Forgotten aviation pioneer’s aircraft to take to the air once more
History can be a fickle thing at times, as these two recent articles about a previously unheard-of 1900s Welsh aviator show. While the names of Wright, Alcock & Brown, Lindbergh and Earhart will forever be writ large in the annals of aviation those who came before even them, the "nearly men" of powered flight - John Stringfellow, George Cayley, Otto Lilienthal and Octave Chanute to name but a few - remain obscure at best. The subject of this story, Welshman Christopher Carlyon, would likely have remained buried in that same list were it not for the efforts of the aviation enthusiast and fellow countryman mentioned in the articles who is determined to see a replica of Carlyon's aeroplane built - and more importantly, fly.
The eccentric engineer and the 'pioneering' Valleys flight that never was
Although his design came after the Wright brothers' famous flight at Kitty Hawk Carlyon's aircraft apparently contained several features far in advance of the Wright Flyer, which there is little doubt would have had a positive effect on its flying ability. That Christopher Carlyon was just a 17-year old colliery worker at the time, with little experience of the mechanics of flight, makes his attempt to fly all the more remarkable and the unfortunate destruction of the machine during a heavy storm in 1910 particularly heartbreaking.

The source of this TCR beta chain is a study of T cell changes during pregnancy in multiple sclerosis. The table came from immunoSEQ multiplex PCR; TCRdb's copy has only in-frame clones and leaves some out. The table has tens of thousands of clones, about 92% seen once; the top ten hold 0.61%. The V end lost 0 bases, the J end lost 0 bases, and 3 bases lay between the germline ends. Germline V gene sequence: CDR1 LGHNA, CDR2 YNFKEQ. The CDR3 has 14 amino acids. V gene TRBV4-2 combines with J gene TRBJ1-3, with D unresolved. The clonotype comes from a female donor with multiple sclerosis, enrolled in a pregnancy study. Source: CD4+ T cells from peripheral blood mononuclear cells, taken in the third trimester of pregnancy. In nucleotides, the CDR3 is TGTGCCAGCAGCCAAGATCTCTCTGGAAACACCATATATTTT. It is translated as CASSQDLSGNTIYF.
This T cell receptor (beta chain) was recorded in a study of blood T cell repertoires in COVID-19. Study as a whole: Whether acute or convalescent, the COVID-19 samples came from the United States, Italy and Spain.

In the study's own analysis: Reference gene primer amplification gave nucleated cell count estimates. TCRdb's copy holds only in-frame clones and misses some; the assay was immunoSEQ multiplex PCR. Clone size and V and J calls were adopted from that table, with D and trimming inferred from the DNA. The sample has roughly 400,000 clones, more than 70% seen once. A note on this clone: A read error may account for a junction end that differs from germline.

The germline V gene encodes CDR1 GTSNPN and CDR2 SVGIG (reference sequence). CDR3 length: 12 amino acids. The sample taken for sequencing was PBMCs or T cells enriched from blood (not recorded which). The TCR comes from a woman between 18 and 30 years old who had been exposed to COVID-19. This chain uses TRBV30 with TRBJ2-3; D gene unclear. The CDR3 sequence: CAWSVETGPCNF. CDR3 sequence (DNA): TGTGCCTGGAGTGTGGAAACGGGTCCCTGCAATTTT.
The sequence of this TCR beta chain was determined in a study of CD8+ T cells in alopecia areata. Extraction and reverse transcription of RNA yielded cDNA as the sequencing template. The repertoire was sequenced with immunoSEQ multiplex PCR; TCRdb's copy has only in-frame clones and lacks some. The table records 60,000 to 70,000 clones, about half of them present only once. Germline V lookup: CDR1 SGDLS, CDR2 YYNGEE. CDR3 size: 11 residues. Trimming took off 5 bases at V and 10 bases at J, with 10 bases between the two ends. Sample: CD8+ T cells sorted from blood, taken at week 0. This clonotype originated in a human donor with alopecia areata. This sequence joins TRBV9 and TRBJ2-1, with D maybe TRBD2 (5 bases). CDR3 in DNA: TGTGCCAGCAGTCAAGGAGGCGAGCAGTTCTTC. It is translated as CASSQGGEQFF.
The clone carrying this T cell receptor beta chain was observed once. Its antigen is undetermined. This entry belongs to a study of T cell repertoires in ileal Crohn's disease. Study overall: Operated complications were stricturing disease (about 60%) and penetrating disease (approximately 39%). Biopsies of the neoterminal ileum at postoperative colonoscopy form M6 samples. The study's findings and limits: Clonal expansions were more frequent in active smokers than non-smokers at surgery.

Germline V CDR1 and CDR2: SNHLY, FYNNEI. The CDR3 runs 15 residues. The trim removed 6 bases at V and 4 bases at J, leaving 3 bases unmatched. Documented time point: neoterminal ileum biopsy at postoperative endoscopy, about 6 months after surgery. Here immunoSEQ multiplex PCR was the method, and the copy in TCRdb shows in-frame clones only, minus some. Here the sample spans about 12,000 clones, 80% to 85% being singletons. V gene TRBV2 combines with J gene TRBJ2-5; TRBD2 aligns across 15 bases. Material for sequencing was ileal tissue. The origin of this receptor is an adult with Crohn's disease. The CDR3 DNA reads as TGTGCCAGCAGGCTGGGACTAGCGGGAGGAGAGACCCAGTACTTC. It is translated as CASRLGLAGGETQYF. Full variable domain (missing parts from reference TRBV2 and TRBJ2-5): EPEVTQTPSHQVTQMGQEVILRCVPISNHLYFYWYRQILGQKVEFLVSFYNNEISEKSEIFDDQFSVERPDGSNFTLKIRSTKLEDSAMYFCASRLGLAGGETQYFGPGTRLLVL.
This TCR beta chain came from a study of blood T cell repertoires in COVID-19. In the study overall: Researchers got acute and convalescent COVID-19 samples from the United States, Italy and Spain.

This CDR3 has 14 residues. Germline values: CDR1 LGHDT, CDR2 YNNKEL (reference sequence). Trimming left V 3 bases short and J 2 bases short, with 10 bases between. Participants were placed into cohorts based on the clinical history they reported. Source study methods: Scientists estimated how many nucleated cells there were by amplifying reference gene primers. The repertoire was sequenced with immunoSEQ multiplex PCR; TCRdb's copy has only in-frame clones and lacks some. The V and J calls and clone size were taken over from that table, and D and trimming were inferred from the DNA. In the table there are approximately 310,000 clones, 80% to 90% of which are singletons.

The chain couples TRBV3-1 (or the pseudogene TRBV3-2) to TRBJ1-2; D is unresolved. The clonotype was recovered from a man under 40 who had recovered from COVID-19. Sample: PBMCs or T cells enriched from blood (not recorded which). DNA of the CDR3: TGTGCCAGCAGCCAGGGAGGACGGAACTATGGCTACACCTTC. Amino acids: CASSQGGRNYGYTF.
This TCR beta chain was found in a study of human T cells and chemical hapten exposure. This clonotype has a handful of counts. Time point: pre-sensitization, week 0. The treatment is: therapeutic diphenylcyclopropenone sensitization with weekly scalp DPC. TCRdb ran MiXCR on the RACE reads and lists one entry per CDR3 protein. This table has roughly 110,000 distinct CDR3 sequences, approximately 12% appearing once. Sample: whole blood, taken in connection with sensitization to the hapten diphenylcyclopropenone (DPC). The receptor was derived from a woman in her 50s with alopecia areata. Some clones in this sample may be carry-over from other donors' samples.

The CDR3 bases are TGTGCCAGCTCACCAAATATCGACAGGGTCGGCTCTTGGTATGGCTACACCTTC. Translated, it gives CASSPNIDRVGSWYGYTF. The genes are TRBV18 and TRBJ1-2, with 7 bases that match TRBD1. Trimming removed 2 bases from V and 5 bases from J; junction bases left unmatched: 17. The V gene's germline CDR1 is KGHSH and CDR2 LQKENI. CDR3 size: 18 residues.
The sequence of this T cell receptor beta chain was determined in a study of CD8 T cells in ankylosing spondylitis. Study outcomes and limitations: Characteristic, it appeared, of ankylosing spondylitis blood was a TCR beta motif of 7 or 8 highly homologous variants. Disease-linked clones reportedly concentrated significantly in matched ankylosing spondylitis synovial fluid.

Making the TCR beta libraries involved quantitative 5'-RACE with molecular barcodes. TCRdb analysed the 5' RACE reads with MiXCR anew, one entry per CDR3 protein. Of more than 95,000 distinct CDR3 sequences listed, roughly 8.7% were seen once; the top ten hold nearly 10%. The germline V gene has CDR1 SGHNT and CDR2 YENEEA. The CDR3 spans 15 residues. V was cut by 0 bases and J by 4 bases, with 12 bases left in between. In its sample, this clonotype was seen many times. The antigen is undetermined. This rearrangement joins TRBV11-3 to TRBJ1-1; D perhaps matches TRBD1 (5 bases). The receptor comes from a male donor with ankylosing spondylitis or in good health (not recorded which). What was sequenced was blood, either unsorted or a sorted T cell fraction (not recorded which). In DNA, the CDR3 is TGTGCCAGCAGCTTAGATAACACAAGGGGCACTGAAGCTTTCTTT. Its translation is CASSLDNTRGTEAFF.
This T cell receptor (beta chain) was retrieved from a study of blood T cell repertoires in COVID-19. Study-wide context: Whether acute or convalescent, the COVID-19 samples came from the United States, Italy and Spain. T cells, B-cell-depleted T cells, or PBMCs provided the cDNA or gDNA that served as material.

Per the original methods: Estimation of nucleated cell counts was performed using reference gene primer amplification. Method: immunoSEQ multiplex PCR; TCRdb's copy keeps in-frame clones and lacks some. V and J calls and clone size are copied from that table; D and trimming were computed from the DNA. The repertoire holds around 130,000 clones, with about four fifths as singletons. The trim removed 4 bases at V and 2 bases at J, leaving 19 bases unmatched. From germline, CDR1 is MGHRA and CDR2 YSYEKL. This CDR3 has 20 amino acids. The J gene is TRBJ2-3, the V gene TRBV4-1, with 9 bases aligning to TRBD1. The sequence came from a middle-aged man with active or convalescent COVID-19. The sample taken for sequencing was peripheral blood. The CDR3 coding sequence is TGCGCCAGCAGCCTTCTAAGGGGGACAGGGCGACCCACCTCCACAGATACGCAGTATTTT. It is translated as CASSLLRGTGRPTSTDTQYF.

Christopher Carlyon: Pontycymer's unsung aviation pioneer
Reading these two pieces one thing that strikes me is how easy it is to forget just how new and unknown powered flight must have been at the turn of the last century. The Wrights had the earlier works of glider pilots like Lilienthal and Chanute to use as a basis plus the mechanical know-how gleaned from their experience with bicycles, printing presses and so on. But even a large chunk of their research was based on studying pictures and reports of the early gliders and it seems this is what Carlyon did when news of the Wright's breakthrough flight reached Pontycymmer - plus he also travelled to see the Flyer when it came to London in 1904.
It is a strong reminder, over a century later and with powered flight now utterly commonplace, of just how thrilling, exciting and inspiring mankind's sudden ability to travel through the skies was at the time. I can imagine a young Christopher Carlyon being one of thousands to go up to London to see this amazing new machine, being moved to build one of his own and damn well nearly succeeding too.
While the events that led to the destruction of the Carlyon glider and Carlyon's own life after this remain tragic it is splendid to see that there are those out there intent on seeing that his achievements are not totally forgotten, especially by attempting to build and fly a full-scale replica. I hope Mr Thomas Maddock (above, with his 1/3rd scale model) is successful in honouring - and proving right - a fellow Pontycymeran inventor and pioneer pilot.